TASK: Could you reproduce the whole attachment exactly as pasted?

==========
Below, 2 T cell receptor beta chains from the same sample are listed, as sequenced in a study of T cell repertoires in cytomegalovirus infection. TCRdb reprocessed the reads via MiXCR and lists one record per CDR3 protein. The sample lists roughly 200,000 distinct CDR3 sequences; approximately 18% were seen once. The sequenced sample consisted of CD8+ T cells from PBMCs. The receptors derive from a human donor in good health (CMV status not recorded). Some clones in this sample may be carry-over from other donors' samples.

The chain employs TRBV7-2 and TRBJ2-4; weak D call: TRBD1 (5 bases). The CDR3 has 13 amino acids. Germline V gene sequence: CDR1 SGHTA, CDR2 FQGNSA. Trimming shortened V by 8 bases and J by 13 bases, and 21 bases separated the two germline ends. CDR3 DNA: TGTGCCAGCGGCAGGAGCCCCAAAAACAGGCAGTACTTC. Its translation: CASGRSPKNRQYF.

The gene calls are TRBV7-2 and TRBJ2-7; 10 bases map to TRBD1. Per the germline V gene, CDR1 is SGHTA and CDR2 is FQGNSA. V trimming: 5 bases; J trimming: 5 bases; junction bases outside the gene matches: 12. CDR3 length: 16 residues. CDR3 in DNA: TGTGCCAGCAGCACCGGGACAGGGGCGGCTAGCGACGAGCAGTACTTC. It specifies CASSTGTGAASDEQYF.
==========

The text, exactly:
Below, 2 T cell receptor beta chains from the same sample are listed, as sequenced in a study of T cell repertoires in cytomegalovirus infection. TCRdb reprocessed the reads via MiXCR and lists one record per CDR3 protein. The sample lists roughly 200,000 distinct CDR3 sequences; approximately 18% were seen once. The sequenced sample consisted of CD8+ T cells from PBMCs. The receptors derive from a human donor in good health (CMV status not recorded). Some clones in this sample may be carry-over from other donors' samples.

The chain employs TRBV7-2 and TRBJ2-4; weak D call: TRBD1 (5 bases). The CDR3 has 13 amino acids. Germline V gene sequence: CDR1 SGHTA, CDR2 FQGNSA. Trimming shortened V by 8 bases and J by 13 bases, and 21 bases separated the two germline ends. CDR3 DNA: TGTGCCAGCGGCAGGAGCCCCAAAAACAGGCAGTACTTC. Its translation: CASGRSPKNRQYF.

The gene calls are TRBV7-2 and TRBJ2-7; 10 bases map to TRBD1. Per the germline V gene, CDR1 is SGHTA and CDR2 is FQGNSA. V trimming: 5 bases; J trimming: 5 bases; junction bases outside the gene matches: 12. CDR3 length: 16 residues. CDR3 in DNA: TGTGCCAGCAGCACCGGGACAGGGGCGGCTAGCGACGAGCAGTACTTC. It specifies CASSTGTGAASDEQYF.